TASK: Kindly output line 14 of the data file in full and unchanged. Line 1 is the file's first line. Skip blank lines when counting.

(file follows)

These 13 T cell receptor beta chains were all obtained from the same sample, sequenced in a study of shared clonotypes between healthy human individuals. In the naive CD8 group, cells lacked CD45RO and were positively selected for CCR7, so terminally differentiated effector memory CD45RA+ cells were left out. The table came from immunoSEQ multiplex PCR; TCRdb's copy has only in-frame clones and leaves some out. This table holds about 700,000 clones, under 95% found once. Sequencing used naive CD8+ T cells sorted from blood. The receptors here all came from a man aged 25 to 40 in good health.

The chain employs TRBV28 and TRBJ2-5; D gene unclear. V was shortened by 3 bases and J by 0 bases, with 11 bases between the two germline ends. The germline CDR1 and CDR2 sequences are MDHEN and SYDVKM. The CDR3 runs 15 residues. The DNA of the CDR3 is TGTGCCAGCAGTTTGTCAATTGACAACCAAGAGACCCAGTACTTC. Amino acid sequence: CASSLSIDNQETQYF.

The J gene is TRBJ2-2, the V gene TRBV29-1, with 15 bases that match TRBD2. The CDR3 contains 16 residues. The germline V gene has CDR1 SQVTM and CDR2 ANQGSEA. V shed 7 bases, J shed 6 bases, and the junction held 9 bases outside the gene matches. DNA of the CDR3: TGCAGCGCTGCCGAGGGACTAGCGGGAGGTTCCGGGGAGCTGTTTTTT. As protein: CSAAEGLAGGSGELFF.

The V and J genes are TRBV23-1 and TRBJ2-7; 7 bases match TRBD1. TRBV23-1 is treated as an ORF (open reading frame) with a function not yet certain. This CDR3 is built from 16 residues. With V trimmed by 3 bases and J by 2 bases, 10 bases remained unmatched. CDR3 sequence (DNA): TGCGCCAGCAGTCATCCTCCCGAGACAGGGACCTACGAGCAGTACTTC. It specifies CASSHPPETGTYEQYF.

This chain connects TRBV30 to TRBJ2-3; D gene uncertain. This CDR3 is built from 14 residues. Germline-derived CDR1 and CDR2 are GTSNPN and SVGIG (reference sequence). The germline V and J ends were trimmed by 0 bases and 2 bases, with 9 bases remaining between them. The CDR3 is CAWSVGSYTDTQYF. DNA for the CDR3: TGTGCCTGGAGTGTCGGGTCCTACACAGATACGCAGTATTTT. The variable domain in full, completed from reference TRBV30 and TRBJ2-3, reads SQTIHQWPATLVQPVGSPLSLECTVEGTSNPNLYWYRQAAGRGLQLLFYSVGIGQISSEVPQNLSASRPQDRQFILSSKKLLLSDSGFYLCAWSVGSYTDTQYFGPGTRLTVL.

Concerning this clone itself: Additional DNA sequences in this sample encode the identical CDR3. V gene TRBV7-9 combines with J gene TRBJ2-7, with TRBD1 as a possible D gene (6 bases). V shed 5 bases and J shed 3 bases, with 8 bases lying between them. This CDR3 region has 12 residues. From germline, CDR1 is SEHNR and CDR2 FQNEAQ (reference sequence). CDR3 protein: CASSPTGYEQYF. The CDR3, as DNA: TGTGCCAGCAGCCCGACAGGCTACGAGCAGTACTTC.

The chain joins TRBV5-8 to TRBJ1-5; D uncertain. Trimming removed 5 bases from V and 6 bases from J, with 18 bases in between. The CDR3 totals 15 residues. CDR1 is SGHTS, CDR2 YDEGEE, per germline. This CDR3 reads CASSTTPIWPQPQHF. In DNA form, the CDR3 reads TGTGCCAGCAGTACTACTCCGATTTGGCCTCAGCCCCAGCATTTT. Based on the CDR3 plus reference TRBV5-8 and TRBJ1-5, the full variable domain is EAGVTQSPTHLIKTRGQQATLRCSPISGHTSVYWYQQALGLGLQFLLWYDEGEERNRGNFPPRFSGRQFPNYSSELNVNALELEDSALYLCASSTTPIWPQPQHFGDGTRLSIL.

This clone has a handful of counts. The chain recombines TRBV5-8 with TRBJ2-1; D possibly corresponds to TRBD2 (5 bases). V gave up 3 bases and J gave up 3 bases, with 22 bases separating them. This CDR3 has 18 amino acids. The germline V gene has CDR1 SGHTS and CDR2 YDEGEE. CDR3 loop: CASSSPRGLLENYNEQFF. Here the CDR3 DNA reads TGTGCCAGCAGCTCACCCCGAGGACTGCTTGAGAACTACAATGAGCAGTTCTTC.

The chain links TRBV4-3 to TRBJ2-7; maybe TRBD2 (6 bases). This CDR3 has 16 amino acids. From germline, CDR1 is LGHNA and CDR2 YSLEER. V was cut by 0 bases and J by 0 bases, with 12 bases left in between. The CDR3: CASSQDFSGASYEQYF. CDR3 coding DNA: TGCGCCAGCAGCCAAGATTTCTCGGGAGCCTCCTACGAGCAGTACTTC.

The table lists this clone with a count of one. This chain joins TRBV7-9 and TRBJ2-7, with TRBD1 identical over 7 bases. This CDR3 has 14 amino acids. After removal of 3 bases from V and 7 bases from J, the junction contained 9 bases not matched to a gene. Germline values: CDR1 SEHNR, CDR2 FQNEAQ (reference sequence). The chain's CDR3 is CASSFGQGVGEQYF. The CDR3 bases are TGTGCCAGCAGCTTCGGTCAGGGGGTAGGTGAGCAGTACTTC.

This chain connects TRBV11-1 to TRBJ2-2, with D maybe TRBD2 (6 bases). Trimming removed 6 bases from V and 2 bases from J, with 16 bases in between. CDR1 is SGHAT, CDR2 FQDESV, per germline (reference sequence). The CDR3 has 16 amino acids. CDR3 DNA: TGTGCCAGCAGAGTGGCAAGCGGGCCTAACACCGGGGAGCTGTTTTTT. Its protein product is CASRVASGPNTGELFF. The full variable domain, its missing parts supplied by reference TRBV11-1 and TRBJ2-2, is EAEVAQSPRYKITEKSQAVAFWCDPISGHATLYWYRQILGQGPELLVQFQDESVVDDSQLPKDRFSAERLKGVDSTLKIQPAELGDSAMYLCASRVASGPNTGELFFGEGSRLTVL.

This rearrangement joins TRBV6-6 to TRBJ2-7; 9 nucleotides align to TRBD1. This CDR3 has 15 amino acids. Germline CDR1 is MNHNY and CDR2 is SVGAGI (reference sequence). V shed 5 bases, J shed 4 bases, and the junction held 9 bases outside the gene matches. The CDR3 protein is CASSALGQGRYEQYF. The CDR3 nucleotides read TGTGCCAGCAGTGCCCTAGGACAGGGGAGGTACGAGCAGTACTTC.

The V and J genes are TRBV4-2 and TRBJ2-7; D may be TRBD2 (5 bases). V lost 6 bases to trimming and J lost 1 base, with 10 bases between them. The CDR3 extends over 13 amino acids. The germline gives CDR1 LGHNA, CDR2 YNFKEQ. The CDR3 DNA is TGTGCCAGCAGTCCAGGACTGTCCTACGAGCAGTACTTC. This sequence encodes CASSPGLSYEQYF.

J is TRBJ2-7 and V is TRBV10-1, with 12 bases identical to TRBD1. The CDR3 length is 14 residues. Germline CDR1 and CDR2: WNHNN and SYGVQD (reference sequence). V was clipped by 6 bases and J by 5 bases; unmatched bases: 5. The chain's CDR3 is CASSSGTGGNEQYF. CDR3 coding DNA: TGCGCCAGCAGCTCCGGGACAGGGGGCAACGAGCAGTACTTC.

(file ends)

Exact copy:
J is TRBJ2-7 and V is TRBV10-1, with 12 bases identical to TRBD1. The CDR3 length is 14 residues. Germline CDR1 and CDR2: WNHNN and SYGVQD (reference sequence). V was clipped by 6 bases and J by 5 bases; unmatched bases: 5. The chain's CDR3 is CASSSGTGGNEQYF. CDR3 coding DNA: TGCGCCAGCAGCTCCGGGACAGGGGGCAACGAGCAGTACTTC.